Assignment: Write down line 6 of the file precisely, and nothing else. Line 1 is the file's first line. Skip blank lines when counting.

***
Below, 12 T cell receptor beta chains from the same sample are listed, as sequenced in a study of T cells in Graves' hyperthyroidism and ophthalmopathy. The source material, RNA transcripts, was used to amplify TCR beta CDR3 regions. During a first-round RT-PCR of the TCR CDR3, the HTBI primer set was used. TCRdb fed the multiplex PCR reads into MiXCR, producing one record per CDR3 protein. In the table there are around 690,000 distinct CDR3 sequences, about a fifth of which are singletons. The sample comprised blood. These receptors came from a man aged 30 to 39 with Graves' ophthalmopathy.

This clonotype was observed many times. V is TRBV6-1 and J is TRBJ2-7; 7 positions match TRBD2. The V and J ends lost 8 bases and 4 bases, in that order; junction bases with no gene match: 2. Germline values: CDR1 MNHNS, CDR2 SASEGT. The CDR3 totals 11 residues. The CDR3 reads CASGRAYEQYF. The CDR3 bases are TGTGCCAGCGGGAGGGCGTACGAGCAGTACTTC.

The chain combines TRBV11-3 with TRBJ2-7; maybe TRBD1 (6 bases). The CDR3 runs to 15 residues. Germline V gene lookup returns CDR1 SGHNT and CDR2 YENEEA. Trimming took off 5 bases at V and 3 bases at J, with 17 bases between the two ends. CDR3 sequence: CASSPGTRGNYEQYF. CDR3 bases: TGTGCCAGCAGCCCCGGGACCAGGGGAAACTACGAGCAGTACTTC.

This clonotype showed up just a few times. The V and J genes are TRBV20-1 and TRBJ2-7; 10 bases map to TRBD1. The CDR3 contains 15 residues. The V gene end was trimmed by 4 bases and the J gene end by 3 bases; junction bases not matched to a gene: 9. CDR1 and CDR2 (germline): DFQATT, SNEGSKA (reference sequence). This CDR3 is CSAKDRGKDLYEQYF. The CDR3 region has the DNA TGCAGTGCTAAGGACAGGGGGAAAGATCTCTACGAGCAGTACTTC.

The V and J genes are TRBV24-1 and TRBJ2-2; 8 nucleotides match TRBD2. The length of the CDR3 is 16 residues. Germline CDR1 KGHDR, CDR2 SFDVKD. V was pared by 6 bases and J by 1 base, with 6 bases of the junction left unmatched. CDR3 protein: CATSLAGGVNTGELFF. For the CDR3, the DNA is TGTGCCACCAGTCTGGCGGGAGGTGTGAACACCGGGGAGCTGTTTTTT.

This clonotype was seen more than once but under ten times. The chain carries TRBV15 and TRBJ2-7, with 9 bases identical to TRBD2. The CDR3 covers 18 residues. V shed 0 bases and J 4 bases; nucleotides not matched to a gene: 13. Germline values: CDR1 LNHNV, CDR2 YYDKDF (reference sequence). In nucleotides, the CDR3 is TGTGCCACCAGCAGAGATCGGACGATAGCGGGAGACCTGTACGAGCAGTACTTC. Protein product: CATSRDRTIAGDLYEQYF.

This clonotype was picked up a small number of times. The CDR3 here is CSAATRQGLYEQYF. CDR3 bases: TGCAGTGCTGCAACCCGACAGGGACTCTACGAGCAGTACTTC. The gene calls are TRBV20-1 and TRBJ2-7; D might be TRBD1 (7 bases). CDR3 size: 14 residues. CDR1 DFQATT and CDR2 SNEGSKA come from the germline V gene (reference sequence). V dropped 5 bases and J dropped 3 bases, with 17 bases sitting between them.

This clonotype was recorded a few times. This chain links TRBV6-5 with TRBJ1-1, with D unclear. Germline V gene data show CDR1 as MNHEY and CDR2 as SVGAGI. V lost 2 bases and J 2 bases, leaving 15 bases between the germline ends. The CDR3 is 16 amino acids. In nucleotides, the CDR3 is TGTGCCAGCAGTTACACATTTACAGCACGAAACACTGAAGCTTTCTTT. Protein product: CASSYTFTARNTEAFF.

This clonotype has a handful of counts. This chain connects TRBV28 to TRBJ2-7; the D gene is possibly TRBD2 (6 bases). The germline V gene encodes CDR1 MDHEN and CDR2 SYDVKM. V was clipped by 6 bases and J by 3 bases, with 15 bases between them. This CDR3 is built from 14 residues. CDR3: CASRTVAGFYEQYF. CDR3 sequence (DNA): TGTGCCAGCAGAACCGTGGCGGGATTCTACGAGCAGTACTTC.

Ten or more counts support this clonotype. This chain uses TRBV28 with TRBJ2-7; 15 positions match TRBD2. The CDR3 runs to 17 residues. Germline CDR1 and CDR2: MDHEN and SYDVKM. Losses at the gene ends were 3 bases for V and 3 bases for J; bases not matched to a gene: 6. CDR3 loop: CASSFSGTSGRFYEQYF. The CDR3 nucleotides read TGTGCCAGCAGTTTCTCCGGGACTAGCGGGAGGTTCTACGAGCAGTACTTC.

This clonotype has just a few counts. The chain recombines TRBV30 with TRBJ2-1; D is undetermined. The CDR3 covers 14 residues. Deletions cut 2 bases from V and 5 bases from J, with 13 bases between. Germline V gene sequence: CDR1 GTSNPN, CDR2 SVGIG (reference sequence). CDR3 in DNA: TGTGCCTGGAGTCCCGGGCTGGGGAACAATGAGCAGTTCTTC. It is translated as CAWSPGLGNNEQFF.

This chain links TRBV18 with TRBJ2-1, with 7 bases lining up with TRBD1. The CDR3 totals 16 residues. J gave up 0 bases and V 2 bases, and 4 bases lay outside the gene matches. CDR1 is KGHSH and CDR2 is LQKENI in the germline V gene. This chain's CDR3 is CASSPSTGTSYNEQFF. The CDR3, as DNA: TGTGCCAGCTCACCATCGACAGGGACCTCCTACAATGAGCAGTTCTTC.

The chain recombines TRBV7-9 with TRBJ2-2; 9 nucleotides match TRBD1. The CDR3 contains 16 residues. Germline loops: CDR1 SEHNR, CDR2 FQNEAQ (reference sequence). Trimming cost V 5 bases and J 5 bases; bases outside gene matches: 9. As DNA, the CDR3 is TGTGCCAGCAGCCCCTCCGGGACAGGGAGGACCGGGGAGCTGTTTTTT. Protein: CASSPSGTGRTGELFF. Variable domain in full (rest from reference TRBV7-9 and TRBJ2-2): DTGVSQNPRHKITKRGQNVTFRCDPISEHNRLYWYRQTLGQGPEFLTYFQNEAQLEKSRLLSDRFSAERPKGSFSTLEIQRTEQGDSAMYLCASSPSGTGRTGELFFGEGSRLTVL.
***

This clonotype was seen more than once but under ten times. The chain carries TRBV15 and TRBJ2-7, with 9 bases identical to TRBD2. The CDR3 covers 18 residues. V shed 0 bases and J 4 bases; nucleotides not matched to a gene: 13. Germline values: CDR1 LNHNV, CDR2 YYDKDF (reference sequence). In nucleotides, the CDR3 is TGTGCCACCAGCAGAGATCGGACGATAGCGGGAGACCTGTACGAGCAGTACTTC. Protein product: CATSRDRTIAGDLYEQYF.